PAUL RITTER MACALISTER was the son of Dr. Alexander Macalister and his wife, the former Sarah Holland Ritter. he was the youngest of five children, coming after Charles P., Elizabeth., Alexander G., and Robert S. Macalister. With home and offices on Federal Street, Dr. Macalister was a leading doctor in Camden for many years and was the personal physician to poet Walt Whitman.

Paul Macalister was born October 15, 1901. After attending art schools, the Yale University School of Fine Arts, and the Ecole-des Beaux Arts, and after years of practical work, he was widely known as a leading interior designer, with a studio in Manhattan. 

Paul Macalister served in the U.S. Navy during WW II in its Department of Training Devices, along with designer Henry Glass, under the head of its design program, Cleveland designer Viktor Schreckengost. MacAlister came to Chicago in 1946 to reorganize design at Montgomery Ward, and to conduct a color survey for them. He was one of the first designers to venture into television. He later served as a consultant and appeared frequently on the NBC Home Show. He developed and mass-produced a "Plan-a-Room" kit with scale furniture and room layouts that could be used to plan and organize home spaces for consumers.

MacAlister was president of the Industrial Designers Institute (IDI) in 1953. He founded, and for many years chaired, IDI's pioneer national design awards program, which began in 1951 and continued until 1965. He was awarded IDI Fellowship, which was honored by IDSA when it was formed in 1965 by IDI and other organizations. He lived in Lake Bluff, IL.

In 1974 he designed a cardboard kit to recreate an astrolabe, an astronomical instrument with a history going back to ancient times. The kit was published as part of a book by Roderick S. Webster titled “The Astrolabe. Some notes on its history, construction and use”.

Paul Macalister passed away on November 2, 1990.

Camden Courier-Post * February 9, 1938

Son of Camden Doctor

Paul R. Macalister Wins Praise
For Interior Decorating Art

Praised in Two National Magazines

Original ideas in beautifying home through interior decorating has brought praise to Paul R. Macalister from owners of mansions in New York and elsewhere,

Macalister is the son of Dr. Alexander Macalister, 626 Federal Street.

The London Studio, a national magazine on fine arts, home decoration and design, praises Macalister for his unusual methods.

"As he conceives it," the magazine says, ,"the interior design begins naturally with the walls; he considers absolutely essential that unity between architectural setting and furnishings which is the basis of the best contemporary work.

"For example in a recently completed interior which he calls a modern living and play room, two walls are recessed to provide for book shelves and concealed lighting; a curved bay along; one side 


offers opportunity for a wide plate-glass window, and this curve has suggested the semi-circular sofa, made in four sections so that it can be rearranged when new needs are imposed on the room.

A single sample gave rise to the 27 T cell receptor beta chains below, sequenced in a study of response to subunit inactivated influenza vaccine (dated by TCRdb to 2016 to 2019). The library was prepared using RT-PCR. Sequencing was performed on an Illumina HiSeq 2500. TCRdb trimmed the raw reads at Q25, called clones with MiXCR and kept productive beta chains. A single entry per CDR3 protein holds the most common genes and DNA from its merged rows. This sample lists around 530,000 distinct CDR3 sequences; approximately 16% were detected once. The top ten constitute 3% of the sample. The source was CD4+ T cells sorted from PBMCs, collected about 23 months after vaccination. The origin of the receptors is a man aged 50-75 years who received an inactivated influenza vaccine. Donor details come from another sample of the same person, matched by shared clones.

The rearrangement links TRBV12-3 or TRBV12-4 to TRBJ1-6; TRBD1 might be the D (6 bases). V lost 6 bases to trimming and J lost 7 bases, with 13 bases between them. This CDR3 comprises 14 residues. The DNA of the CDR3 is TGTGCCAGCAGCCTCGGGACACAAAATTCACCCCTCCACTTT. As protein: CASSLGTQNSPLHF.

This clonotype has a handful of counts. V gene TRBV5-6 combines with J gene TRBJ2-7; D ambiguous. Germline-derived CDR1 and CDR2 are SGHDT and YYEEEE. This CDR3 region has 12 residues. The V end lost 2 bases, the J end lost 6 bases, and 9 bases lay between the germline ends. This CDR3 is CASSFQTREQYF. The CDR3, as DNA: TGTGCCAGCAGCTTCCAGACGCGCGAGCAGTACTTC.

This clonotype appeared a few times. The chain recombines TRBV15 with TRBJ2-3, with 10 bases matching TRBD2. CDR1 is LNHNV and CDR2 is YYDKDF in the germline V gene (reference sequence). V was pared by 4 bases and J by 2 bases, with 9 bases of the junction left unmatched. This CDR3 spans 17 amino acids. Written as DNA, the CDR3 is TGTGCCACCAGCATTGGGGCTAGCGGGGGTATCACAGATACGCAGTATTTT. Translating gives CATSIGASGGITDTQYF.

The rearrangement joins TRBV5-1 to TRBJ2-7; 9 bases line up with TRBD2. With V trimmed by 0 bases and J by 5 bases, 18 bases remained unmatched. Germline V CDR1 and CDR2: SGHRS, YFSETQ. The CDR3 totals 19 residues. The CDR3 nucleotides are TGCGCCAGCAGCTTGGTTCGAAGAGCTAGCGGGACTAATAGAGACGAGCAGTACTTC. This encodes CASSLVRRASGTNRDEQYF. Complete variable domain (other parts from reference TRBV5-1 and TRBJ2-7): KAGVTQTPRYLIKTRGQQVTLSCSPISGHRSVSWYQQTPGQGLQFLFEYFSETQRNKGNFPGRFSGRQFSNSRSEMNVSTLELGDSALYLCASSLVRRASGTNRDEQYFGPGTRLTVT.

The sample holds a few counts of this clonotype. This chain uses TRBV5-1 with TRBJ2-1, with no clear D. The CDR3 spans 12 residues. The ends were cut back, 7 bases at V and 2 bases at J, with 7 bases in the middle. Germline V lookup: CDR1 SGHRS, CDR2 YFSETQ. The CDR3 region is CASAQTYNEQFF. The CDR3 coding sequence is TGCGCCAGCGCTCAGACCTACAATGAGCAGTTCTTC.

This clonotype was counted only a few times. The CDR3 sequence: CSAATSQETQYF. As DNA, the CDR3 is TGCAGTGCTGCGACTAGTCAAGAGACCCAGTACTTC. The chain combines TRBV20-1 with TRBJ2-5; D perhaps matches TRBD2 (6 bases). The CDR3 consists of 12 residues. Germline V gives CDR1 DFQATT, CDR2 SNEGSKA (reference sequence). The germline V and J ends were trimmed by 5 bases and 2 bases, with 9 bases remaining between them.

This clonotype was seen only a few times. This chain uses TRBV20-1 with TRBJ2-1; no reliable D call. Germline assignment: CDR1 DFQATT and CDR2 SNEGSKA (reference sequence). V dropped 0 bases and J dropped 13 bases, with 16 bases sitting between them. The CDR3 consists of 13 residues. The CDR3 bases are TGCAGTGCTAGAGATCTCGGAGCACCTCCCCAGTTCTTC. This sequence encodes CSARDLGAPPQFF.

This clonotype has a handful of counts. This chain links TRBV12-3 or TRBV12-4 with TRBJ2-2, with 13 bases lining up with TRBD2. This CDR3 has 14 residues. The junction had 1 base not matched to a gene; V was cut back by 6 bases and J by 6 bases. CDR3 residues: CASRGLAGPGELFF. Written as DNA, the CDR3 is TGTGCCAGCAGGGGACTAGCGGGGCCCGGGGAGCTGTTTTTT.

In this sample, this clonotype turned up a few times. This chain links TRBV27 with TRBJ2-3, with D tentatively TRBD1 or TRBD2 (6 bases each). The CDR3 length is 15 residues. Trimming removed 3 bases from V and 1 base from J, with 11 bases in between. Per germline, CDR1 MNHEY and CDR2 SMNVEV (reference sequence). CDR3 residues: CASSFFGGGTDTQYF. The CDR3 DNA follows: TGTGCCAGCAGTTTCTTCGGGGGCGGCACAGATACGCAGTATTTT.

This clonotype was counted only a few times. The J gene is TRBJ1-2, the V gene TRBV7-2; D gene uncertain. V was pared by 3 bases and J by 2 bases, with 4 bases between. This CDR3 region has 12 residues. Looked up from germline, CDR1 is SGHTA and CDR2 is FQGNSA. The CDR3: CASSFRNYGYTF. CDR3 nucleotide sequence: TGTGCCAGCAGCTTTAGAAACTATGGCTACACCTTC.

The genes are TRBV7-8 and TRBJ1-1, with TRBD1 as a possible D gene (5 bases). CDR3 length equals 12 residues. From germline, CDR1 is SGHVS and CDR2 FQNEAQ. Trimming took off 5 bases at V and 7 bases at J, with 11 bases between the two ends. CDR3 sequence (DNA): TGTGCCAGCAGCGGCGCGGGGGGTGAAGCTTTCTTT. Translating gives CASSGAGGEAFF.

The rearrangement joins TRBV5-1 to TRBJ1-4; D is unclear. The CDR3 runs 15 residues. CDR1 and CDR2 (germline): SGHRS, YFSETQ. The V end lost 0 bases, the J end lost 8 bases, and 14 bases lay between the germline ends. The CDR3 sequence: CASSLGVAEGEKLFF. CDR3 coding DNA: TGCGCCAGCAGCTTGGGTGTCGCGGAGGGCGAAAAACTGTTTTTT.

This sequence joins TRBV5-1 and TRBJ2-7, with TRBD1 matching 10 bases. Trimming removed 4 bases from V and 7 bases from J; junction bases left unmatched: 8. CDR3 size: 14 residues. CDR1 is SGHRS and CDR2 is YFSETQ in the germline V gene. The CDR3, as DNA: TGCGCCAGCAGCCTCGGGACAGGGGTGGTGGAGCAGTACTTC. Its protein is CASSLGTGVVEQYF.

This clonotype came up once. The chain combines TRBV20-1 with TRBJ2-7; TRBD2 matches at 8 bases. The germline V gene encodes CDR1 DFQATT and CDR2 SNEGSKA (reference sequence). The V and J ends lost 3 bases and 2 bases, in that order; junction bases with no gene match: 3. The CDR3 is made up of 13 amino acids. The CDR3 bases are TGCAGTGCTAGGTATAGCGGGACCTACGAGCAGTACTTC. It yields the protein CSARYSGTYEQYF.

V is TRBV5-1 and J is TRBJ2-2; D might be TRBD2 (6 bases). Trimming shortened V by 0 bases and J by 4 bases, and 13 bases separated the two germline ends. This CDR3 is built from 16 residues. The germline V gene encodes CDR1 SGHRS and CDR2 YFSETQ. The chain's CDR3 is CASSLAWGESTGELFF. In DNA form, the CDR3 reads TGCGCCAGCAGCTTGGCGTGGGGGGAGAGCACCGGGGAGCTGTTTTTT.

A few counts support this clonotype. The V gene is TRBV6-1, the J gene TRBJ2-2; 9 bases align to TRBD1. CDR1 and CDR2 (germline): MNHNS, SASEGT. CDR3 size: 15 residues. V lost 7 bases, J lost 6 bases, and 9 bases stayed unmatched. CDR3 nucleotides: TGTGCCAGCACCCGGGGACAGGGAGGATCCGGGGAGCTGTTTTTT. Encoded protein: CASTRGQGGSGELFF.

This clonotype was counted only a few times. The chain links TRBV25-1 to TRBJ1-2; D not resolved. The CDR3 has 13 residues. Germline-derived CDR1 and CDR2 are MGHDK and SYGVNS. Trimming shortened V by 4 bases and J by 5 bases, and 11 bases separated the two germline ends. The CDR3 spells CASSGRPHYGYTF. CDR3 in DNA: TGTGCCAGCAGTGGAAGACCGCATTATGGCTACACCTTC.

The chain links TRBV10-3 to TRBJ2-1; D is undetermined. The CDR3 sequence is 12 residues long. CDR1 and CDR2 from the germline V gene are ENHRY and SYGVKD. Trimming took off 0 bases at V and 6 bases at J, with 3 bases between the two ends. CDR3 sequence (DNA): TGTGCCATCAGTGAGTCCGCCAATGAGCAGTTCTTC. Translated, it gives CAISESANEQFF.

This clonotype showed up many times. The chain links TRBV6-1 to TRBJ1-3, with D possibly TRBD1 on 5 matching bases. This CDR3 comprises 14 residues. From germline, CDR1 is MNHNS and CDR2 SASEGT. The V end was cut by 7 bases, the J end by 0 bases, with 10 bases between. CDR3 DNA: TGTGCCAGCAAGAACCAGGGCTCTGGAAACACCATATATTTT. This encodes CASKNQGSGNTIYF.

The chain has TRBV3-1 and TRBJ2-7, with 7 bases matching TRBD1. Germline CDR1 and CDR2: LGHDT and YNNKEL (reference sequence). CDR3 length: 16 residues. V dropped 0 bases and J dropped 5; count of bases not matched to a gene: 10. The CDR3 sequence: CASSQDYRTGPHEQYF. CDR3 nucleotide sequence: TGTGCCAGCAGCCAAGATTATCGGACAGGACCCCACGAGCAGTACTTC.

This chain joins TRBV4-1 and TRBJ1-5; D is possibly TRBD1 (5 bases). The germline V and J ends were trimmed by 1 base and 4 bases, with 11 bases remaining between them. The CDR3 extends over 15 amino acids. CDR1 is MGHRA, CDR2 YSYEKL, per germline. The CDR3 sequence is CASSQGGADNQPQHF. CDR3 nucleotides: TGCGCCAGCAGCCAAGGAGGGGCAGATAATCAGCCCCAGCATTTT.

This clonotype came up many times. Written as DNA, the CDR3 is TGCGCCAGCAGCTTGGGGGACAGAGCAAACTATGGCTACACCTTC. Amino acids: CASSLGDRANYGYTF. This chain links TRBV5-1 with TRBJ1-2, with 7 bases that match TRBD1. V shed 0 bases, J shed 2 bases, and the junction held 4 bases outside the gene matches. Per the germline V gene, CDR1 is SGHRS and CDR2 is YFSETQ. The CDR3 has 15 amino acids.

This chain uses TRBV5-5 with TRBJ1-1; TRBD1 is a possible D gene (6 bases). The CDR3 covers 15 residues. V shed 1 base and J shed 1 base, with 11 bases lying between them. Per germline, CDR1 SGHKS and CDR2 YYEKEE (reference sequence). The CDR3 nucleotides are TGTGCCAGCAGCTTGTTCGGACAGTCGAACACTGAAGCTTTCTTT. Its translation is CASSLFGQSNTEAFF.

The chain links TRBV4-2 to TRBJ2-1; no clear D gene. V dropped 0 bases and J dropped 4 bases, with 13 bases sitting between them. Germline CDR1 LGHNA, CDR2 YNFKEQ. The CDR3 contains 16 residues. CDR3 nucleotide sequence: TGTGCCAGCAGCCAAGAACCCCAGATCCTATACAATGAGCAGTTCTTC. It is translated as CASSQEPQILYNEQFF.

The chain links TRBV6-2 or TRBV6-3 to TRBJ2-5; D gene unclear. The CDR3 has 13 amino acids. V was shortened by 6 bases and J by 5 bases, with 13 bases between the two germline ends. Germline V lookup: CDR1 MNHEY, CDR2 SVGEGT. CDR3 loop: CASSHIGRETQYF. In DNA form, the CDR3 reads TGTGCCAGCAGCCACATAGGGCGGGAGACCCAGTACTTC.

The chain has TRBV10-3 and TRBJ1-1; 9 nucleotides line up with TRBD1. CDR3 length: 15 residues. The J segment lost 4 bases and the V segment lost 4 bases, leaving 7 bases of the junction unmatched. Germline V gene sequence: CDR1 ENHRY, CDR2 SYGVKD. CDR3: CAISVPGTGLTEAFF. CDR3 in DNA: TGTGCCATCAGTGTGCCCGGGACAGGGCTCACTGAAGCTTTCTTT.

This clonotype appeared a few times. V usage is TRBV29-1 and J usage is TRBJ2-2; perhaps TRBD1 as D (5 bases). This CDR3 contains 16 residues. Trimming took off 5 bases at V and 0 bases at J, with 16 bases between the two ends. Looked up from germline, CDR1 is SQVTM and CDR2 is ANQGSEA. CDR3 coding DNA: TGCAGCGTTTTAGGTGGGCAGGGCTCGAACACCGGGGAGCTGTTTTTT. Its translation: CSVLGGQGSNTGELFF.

"Providing for flexibility of arrangement is one of his favorite ideas.

"His work illustrates a background of technical knowledge, culture and the interest of life around him as did the great interior designers of the eighteenth century.

Studied Extensively

"Back of his admirable work is an extensive training at art schools, the Yale University School of Fine Arts, and the Ecole-des Beaux Arts, followed by years of practical work.

"In his studio in Rockefeller Center Macalister conceived and directed a display of furnishings for decorators' use known as the Permanent Exhibition of Decorative Arts and Crafts which occupied an entire floor in the main office building at Rockefeller Centre.

"He was the recipient of two scholarships from the Bozarts' Society in New York which permitted his study of the art in France. He stayed in that country for two years with his living quarters only three doors away from the former residence of Madame Pompadour.

"In his list of accomplishments is the entire interior decoration of the expensive home of George Vanderbilt, noted big game hunter, at Long Island, N. Y."

Town and Country, another magazine in this field, describes his work in the Vanderbilt home with high praise,

Blue Background Used

"The entrance was designed in Pacific blue, Lucille Vanderbilt's favorite color," the article says. "The floors of the vestibule, the hall and the stairs are in bright blue rubber, the walls a little less blue. The small circular library opens from the vestibule and has a blue carpet. A huge ceiling circles the indirect lighting. He designed all the furniture for the home with a white hornbeam wood, round desk with a rawhide top, bleached white, and lines recessed in the wood to eliminate metal handles.

"Off the library and stair hall is J the 30-foot long living room, with a big part of one wall cut out to take a great window of plate glass. The walls are the tone of a medium sun-tan powder, the carpet is brown, the fabric homespun. The wood used for game tables and, other furniture is bleached Cuban mahogany. From the divan, half-mooning around, a glass cigarette table, is a view of the sound.

"In the dining room the chair tapestries introduce brown jungle animals on yellow background. These and many other features of the home has caused wide-spread acclaim for the son of a Camden doctor.

"The use of rounded corners is a favorable device in his furniture, softening corners which otherwise might be too severe. The low table by the curved sofa which repeats the curve of the walls is circular, and the end stands are rounded."

Macalister was married shortly after finishing school here and has a daughter, Verner Peterson Macalister, named after her mother.